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RE: leap seconds



Some quick responses to quick comments.

> -----Original Message-----
> From: Marc Feeley [mailto:feeley@xxxxxxxxxxxxxxxx]
> Sent: Monday, March 13, 2000 12:24 PM
> To: srfi-19@xxxxxxxxxxxxxxxxx
> Subject: leap seconds
>
>
> After a very quick look at SRFI-19 I have the following comments:
>
> 1) The interface assumes that there are exactly 86400 seconds in a
> day.  This is not true.  There can be exactly 86399, 86400 and 86401
> seconds in a day, due to "leap seconds".  Note that the point in time
> where the leap seconds are added (or removed) is under the control of
> a committee and there is no deterministic algorithm to determine in
> advance where they occur (it all depends on the speed of rotation of
> the earth which varies slightly, up and down, due to various factor).
> So the "seconds" component should be in the range 0-60 inclusive.
> According to "man ctime" under linux, the seconds field can go up to
> 61, but I don't understand why that high.  You should probably
> research this a little more.  Here are some interesting sources of
> information:
>
>    http://tycho.usno.navy.mil/leapsec.990505.html
>    http://www.naggum.no/lugm-time.html
>

It doesn't assume this many seconds in a year; it defines this many
seconds in a year. One advantage is that you get a deterministic
algorithm (as you say). Another important advantage is that you can
treat time as a number, and use standard mathematical operators. The
disadvantage is that drift from UTC, as you say.

> 2) To be consistent with Scheme naming convention and practice, you
> should rename "get-universal-time" to "current-time",
> "current-universal-time", or "current-date".
>


Sorry, I missed the last Scheme Naming Convention--when was it held?
Seriously, I don't have a problem changing the names, but perhaps you
could point out a "here's how to name Scheme procedures" document; I'd
appreciate it.

> 3) Why limit the resolution of the time datatype to 1 second?
> The resolution should be implementation dependent, and if you insist,
> of at least 1 second resolution.  This is so that an implementation
> can use the time datatype for finer resolution timing (such
> as a "(thread-sleep! wakeup-time)" procedure I am considering for
> my thread SRFI).  Otherwise, to do finer resolution timing you need
> another time datatype, and this is rather clumsy.
>

The main reason is just that bug-a-boo of mine to be consistent with
Common Lisp; I'll reconsider this. I've found the CL approach clumsy in
just this way.


> 4) I don't like the fact that the "year" component has a special
> meaning between 0 and 99:
>
>     Year, an integer representing the year C.E. (i.e., A.D.). If the
>     integer is between 0 and 99, however, it represents the current
>     year + the year (if it is less than 50) or the current year - the
>     year (if it is greater than or equal to 50).
>
> This is because the meaning of a date created with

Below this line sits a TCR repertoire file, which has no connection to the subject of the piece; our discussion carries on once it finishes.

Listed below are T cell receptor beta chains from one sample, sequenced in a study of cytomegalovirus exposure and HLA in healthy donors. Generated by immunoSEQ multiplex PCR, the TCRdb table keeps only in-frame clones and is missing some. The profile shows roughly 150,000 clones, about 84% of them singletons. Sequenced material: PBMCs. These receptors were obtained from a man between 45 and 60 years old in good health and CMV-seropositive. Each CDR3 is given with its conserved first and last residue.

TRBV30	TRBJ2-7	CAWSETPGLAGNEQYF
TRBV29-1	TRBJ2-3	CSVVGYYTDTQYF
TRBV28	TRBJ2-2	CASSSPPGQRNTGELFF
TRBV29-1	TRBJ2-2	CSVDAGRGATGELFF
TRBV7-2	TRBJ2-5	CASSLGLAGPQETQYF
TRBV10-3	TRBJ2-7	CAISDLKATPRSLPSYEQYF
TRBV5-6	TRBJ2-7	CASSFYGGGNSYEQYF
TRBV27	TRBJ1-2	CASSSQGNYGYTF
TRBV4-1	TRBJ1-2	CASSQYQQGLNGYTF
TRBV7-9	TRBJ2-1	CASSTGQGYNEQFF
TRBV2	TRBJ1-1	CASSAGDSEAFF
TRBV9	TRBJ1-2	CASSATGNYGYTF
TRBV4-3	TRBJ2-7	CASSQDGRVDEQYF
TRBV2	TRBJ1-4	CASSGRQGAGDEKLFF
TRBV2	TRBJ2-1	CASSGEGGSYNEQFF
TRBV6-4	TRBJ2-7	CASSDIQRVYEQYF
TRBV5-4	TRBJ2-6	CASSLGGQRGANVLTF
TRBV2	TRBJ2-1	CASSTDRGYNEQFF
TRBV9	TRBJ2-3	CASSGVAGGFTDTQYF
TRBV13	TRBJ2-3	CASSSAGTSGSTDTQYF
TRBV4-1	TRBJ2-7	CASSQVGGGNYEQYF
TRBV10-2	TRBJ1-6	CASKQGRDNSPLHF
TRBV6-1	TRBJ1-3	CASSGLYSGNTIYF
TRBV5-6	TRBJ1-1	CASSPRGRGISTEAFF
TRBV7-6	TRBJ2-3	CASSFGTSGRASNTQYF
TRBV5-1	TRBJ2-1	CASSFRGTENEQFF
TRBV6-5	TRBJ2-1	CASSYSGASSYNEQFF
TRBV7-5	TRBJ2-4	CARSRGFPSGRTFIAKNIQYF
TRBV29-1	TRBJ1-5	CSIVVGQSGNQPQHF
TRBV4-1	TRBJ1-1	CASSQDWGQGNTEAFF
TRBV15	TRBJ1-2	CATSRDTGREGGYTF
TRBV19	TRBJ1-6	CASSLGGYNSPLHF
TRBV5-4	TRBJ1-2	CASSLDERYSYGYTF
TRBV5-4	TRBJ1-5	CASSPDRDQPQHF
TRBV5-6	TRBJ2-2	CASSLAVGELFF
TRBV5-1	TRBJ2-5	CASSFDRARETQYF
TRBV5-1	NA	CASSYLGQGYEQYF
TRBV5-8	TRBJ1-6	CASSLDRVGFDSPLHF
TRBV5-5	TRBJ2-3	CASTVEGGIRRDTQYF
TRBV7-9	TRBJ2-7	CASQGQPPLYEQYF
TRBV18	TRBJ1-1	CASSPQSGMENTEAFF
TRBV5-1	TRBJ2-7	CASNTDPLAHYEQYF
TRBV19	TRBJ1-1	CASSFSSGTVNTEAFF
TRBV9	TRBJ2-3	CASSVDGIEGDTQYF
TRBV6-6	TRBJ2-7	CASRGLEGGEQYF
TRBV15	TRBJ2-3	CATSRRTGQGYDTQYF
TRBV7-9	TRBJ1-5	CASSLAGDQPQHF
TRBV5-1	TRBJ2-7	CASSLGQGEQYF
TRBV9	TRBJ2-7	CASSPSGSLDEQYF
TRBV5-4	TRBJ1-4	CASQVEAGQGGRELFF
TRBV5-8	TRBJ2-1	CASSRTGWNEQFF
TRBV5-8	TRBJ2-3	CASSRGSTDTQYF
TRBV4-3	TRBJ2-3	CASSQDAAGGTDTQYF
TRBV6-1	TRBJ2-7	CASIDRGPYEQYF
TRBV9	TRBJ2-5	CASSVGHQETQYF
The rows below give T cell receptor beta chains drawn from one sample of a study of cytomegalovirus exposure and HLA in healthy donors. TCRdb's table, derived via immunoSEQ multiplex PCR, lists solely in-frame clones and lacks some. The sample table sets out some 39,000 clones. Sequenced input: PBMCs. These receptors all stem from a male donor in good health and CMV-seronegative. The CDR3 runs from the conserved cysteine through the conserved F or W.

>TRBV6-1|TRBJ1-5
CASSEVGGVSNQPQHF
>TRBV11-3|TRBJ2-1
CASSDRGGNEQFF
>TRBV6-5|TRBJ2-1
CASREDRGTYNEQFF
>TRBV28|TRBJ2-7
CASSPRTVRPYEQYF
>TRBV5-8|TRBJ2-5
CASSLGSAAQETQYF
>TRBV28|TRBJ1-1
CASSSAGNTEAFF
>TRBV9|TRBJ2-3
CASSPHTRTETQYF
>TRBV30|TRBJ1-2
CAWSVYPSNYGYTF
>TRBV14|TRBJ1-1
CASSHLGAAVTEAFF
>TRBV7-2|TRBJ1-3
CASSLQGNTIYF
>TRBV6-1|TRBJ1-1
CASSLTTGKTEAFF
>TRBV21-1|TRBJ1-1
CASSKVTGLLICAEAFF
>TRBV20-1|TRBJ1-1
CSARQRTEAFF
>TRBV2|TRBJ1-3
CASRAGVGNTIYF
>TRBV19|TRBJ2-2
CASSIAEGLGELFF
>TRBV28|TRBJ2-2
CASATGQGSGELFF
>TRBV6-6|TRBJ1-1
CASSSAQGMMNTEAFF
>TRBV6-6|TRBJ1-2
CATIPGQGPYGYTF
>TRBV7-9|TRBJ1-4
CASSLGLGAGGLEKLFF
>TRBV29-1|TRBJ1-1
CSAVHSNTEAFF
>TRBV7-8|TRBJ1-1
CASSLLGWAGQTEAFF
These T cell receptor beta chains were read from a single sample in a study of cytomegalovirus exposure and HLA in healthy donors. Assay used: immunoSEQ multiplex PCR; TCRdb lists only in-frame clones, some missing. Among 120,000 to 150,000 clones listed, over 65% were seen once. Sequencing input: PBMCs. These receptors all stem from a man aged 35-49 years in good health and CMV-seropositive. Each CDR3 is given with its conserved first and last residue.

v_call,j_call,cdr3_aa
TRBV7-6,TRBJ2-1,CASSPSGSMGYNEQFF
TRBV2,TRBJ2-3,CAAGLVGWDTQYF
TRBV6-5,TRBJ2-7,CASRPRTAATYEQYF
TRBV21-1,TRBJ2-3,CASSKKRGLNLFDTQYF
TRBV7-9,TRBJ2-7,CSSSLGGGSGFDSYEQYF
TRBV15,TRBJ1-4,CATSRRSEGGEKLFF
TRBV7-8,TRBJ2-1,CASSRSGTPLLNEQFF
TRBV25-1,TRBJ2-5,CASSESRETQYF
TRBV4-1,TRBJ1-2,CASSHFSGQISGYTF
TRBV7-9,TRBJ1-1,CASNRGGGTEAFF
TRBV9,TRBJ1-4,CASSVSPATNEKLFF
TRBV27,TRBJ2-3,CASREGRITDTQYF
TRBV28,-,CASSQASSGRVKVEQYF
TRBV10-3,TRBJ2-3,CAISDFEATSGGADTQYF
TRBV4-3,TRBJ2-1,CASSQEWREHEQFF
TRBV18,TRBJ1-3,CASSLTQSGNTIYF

> encode-universal-time will depend on the time when that procedure was
> called, and since there is no way to know precisely at what time it
> was called there are (extreme) situations where the time meant is
> not clear (i.e. meaning of year 50 at the turn of the year 2000 plus
> or minus a few nanoseconds may be 1950 or 2050).
>

More Consistency With Common Lisp (CWCL). Still, I'm willing to drop
this.

> 5) Instead of the "multiple value" interface of decode-universal-time
> I prefer single-value accessors of the kind:
>
>   (universal-time-second ut)
>   (universal-time-minute ut)
>   ...
>
> and also (universal-time-second ut) would return a real, possibly
> inexact.
>

Maybe. Perhaps you could give me reason beyond 'I prefer'?

> 6) Why use 1-1-1900 as a base, why not 1-1-1970 which is the norm
> under UNIX?  I know this is a convention, but a closer base date gives
> more implementation leaway... for example a 2 fixnum representation
> (32 bit words, 3 tag bits) counting nanoseconds since 1-1-1900 will
> wraparound in 1991 but if you count from 1-1-1970 it will wraparound
> in 2061, which is probably reasonable for many applications.  And if
> you insist on 1-1-1900, please consider 1-1-2000 at least.
>

Again, CWCL. 1-1-2000 seems like a poor choice because time isn't
defined before this number. 1-1-1970 might be fine.

> 7) The time datatype should be abstract, i.e. it shouldn't be
> a number.  There should be conversion functions between time and
> seconds since the base time:
>
>   (universal-time->seconds ut)
>   (seconds->universal-time secs)
>
> Note again that the result of universal-time->seconds and the
> argument of seconds->universal-time should be a real, possibly
> inexact.
>

The main reason is insist that it be a number is one can use standard
mathematical operators on them, without converting. You don't need a
special time>, etc.


>
> [Useful implementation notes snipped]
>
> Marc
>

I think the most crucial question Marc's note raises is whether time
(especially 'universal time') should be an abstract data type or a
number; and, if a number, whether it should be a real or an integer. I'd
be glad to hear others' ideas.